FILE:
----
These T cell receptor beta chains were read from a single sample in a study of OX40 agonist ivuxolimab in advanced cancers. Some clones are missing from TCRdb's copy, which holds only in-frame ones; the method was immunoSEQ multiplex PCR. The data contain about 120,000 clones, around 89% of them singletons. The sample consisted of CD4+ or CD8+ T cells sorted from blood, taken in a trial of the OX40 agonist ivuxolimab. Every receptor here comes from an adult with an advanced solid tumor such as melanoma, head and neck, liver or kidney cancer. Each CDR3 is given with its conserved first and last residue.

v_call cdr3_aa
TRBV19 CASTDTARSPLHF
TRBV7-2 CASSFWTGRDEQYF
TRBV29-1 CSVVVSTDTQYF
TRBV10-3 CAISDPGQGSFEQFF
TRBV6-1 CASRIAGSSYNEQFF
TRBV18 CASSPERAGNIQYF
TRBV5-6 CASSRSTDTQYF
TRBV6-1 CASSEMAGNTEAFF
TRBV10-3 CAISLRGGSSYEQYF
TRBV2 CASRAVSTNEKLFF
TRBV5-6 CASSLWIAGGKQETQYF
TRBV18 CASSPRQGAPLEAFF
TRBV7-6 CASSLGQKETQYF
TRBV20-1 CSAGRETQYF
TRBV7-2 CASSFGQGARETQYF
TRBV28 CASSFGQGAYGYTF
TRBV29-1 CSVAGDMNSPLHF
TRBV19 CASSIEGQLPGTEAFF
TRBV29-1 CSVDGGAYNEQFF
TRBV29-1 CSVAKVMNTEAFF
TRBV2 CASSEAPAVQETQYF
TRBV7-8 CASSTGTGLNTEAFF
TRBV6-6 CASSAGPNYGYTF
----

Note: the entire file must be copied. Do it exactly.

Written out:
These T cell receptor beta chains were read from a single sample in a study of OX40 agonist ivuxolimab in advanced cancers. Some clones are missing from TCRdb's copy, which holds only in-frame ones; the method was immunoSEQ multiplex PCR. The data contain about 120,000 clones, around 89% of them singletons. The sample consisted of CD4+ or CD8+ T cells sorted from blood, taken in a trial of the OX40 agonist ivuxolimab. Every receptor here comes from an adult with an advanced solid tumor such as melanoma, head and neck, liver or kidney cancer. Each CDR3 is given with its conserved first and last residue.

v_call cdr3_aa
TRBV19 CASTDTARSPLHF
TRBV7-2 CASSFWTGRDEQYF
TRBV29-1 CSVVVSTDTQYF
TRBV10-3 CAISDPGQGSFEQFF
TRBV6-1 CASRIAGSSYNEQFF
TRBV18 CASSPERAGNIQYF
TRBV5-6 CASSRSTDTQYF
TRBV6-1 CASSEMAGNTEAFF
TRBV10-3 CAISLRGGSSYEQYF
TRBV2 CASRAVSTNEKLFF
TRBV5-6 CASSLWIAGGKQETQYF
TRBV18 CASSPRQGAPLEAFF
TRBV7-6 CASSLGQKETQYF
TRBV20-1 CSAGRETQYF
TRBV7-2 CASSFGQGARETQYF
TRBV28 CASSFGQGAYGYTF
TRBV29-1 CSVAGDMNSPLHF
TRBV19 CASSIEGQLPGTEAFF
TRBV29-1 CSVDGGAYNEQFF
TRBV29-1 CSVAKVMNTEAFF
TRBV2 CASSEAPAVQETQYF
TRBV7-8 CASSTGTGLNTEAFF
TRBV6-6 CASSAGPNYGYTF